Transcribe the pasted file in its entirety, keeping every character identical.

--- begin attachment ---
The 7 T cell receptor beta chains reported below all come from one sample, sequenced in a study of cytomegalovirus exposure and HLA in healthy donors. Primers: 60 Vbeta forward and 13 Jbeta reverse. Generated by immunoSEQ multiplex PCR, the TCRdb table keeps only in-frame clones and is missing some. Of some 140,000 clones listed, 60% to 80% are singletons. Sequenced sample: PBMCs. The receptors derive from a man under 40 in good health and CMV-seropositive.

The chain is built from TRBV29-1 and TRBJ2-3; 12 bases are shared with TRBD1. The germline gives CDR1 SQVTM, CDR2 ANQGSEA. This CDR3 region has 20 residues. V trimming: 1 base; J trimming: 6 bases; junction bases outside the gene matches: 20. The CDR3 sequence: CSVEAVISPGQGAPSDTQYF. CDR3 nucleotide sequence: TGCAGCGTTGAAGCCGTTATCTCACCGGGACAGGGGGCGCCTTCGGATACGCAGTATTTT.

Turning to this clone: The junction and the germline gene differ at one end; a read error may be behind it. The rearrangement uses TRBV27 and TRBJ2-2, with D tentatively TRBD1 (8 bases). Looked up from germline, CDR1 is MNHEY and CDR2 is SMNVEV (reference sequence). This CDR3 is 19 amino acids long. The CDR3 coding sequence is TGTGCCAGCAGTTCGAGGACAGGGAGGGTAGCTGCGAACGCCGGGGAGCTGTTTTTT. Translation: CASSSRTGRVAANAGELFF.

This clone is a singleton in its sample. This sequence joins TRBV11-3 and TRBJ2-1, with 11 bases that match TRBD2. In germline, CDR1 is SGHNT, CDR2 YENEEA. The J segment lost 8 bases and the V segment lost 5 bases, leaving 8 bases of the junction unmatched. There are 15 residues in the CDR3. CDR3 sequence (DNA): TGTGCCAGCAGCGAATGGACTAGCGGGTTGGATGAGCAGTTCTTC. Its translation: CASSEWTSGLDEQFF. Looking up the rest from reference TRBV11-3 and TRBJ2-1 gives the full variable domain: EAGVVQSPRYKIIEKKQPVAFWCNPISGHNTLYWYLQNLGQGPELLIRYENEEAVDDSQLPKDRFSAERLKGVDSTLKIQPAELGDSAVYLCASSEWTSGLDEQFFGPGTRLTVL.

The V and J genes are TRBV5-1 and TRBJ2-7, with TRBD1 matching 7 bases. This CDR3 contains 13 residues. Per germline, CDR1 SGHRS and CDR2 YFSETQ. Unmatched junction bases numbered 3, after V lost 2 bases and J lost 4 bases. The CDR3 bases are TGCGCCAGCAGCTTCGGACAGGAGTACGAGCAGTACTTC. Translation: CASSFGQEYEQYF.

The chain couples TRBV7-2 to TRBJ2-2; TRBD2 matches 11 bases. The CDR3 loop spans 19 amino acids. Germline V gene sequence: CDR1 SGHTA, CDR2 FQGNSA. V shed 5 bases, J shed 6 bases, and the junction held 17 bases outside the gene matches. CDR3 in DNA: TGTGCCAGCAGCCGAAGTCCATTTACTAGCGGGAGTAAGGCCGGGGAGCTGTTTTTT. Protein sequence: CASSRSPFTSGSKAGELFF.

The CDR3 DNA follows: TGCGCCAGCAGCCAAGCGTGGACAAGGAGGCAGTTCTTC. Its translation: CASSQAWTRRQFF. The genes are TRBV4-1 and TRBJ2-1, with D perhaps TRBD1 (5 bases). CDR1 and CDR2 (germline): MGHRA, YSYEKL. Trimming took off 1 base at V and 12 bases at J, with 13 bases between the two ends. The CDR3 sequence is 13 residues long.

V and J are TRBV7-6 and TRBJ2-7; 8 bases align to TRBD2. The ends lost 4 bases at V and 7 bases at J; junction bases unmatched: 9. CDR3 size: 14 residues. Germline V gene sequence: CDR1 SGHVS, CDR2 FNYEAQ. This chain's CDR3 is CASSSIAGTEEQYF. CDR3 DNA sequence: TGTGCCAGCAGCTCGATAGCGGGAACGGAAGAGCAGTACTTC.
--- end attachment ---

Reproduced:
The 7 T cell receptor beta chains reported below all come from one sample, sequenced in a study of cytomegalovirus exposure and HLA in healthy donors. Primers: 60 Vbeta forward and 13 Jbeta reverse. Generated by immunoSEQ multiplex PCR, the TCRdb table keeps only in-frame clones and is missing some. Of some 140,000 clones listed, 60% to 80% are singletons. Sequenced sample: PBMCs. The receptors derive from a man under 40 in good health and CMV-seropositive.

The chain is built from TRBV29-1 and TRBJ2-3; 12 bases are shared with TRBD1. The germline gives CDR1 SQVTM, CDR2 ANQGSEA. This CDR3 region has 20 residues. V trimming: 1 base; J trimming: 6 bases; junction bases outside the gene matches: 20. The CDR3 sequence: CSVEAVISPGQGAPSDTQYF. CDR3 nucleotide sequence: TGCAGCGTTGAAGCCGTTATCTCACCGGGACAGGGGGCGCCTTCGGATACGCAGTATTTT.

Turning to this clone: The junction and the germline gene differ at one end; a read error may be behind it. The rearrangement uses TRBV27 and TRBJ2-2, with D tentatively TRBD1 (8 bases). Looked up from germline, CDR1 is MNHEY and CDR2 is SMNVEV (reference sequence). This CDR3 is 19 amino acids long. The CDR3 coding sequence is TGTGCCAGCAGTTCGAGGACAGGGAGGGTAGCTGCGAACGCCGGGGAGCTGTTTTTT. Translation: CASSSRTGRVAANAGELFF.

This clone is a singleton in its sample. This sequence joins TRBV11-3 and TRBJ2-1, with 11 bases that match TRBD2. In germline, CDR1 is SGHNT, CDR2 YENEEA. The J segment lost 8 bases and the V segment lost 5 bases, leaving 8 bases of the junction unmatched. There are 15 residues in the CDR3. CDR3 sequence (DNA): TGTGCCAGCAGCGAATGGACTAGCGGGTTGGATGAGCAGTTCTTC. Its translation: CASSEWTSGLDEQFF. Looking up the rest from reference TRBV11-3 and TRBJ2-1 gives the full variable domain: EAGVVQSPRYKIIEKKQPVAFWCNPISGHNTLYWYLQNLGQGPELLIRYENEEAVDDSQLPKDRFSAERLKGVDSTLKIQPAELGDSAVYLCASSEWTSGLDEQFFGPGTRLTVL.

The V and J genes are TRBV5-1 and TRBJ2-7, with TRBD1 matching 7 bases. This CDR3 contains 13 residues. Per germline, CDR1 SGHRS and CDR2 YFSETQ. Unmatched junction bases numbered 3, after V lost 2 bases and J lost 4 bases. The CDR3 bases are TGCGCCAGCAGCTTCGGACAGGAGTACGAGCAGTACTTC. Translation: CASSFGQEYEQYF.

The chain couples TRBV7-2 to TRBJ2-2; TRBD2 matches 11 bases. The CDR3 loop spans 19 amino acids. Germline V gene sequence: CDR1 SGHTA, CDR2 FQGNSA. V shed 5 bases, J shed 6 bases, and the junction held 17 bases outside the gene matches. CDR3 in DNA: TGTGCCAGCAGCCGAAGTCCATTTACTAGCGGGAGTAAGGCCGGGGAGCTGTTTTTT. Protein sequence: CASSRSPFTSGSKAGELFF.

The CDR3 DNA follows: TGCGCCAGCAGCCAAGCGTGGACAAGGAGGCAGTTCTTC. Its translation: CASSQAWTRRQFF. The genes are TRBV4-1 and TRBJ2-1, with D perhaps TRBD1 (5 bases). CDR1 and CDR2 (germline): MGHRA, YSYEKL. Trimming took off 1 base at V and 12 bases at J, with 13 bases between the two ends. The CDR3 sequence is 13 residues long.

V and J are TRBV7-6 and TRBJ2-7; 8 bases align to TRBD2. The ends lost 4 bases at V and 7 bases at J; junction bases unmatched: 9. CDR3 size: 14 residues. Germline V gene sequence: CDR1 SGHVS, CDR2 FNYEAQ. This chain's CDR3 is CASSSIAGTEEQYF. CDR3 DNA sequence: TGTGCCAGCAGCTCGATAGCGGGAACGGAAGAGCAGTACTTC.